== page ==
Monday, June 30, 2014

Check In

Hello friends. My my, have I ever been a busy bee lately! I prepped for and attended the very first residency for my MFA program and generally had my mind blown out of the water in so many ways.

I'm mostly posting right now just to check in with you dear reader, and wanting to let you know that despite my spotty posting on this blog for the last 3 months I am still very much so here and writing up so many storms: some poetic, some nonsensical, some for the rigorous documentation that goes along with being in school again, and some stuff about books too.

I have a few blogposts in the works right now but they need refining, and hopefully I'll find the time between school work in the next two weeks to polish them up for publication. But for now I'll give you some morsel of what I've been working of for grad school.

I've selected a section of or my first book annotation. I read Jericho Brown's Please and I was so impressed I needed to share my thoughts/love for it. I would highly recommend to anyone who likes to read words:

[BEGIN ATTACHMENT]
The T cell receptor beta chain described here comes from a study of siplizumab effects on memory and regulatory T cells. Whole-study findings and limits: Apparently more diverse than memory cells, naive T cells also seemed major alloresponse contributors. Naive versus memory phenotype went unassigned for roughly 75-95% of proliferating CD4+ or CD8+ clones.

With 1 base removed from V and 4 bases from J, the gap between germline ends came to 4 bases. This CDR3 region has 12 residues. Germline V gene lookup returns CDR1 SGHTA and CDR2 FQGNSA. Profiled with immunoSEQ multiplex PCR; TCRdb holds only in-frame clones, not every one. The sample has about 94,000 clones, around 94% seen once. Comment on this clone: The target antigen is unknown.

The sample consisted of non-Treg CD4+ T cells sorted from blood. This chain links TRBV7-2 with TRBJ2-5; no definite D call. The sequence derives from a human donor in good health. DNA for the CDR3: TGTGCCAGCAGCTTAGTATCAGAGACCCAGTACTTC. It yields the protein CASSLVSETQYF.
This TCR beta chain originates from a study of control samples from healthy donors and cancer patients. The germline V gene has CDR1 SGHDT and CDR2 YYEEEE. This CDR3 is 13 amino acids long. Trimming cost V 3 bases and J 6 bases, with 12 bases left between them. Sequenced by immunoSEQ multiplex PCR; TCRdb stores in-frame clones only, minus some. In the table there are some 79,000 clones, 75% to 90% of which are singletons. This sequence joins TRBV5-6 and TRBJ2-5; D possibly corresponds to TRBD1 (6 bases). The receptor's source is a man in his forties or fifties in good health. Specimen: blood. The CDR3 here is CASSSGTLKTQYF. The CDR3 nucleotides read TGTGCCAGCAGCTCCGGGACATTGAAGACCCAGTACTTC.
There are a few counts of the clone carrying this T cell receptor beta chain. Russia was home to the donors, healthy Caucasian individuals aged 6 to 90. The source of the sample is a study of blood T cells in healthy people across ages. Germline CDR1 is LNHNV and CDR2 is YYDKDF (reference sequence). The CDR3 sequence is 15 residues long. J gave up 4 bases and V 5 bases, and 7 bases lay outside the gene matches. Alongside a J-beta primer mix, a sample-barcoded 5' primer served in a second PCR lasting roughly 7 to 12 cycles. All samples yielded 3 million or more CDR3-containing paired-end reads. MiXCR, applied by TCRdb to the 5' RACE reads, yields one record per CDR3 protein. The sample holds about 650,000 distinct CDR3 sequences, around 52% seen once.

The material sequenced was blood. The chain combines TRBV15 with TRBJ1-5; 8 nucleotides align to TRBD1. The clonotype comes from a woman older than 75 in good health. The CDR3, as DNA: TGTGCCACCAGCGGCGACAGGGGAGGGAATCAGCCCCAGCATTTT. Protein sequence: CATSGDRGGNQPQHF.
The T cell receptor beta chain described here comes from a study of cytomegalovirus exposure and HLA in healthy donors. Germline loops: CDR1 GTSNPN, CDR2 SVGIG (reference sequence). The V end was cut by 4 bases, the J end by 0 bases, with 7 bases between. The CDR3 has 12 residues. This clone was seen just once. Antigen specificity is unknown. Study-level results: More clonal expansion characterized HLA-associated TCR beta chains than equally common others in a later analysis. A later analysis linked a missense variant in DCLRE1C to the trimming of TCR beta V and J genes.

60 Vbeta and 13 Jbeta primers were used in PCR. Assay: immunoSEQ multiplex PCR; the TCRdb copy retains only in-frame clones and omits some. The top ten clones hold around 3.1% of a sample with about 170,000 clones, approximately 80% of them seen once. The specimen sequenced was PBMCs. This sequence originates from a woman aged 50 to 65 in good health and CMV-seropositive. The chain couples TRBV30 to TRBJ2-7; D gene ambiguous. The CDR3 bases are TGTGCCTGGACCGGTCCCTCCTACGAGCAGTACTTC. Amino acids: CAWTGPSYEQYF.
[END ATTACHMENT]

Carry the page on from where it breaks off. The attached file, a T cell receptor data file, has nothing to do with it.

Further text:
You'd think that the jagged subject matter of Please would relegate it to the “tragic black story” trope* but no, Brown keeps it from being that simple. This book is triumphant, ecstatic, and also heavy with grief. It doesn't pull any of its loving lyrically-saturated punches. The poems in Please don't aim to be universal, they aim to be honest. And in striking those achingly honest melodic cords, the universality of intimacy, othering, violence, and suffering rumble out in slow, synchronous harmony.

Here's a photo of my favorite poem from this book:

PS: I somehow absolutely feel that I should be getting out one post each month at the very least. See you all in July. 
(good lord summer's flying fast ain't it!?)

*Many groups are only allowed to be represented as solely tragic figures in mainstream culture. This simplifies their stories and oppressions. I'm referring to this oversimplification when I say "tragic black story" trope. I don't think this limiting approach to telling stories that involve tragedy is specific to black folks, but I do recognize it as a way that they've had their narratives (over)written.

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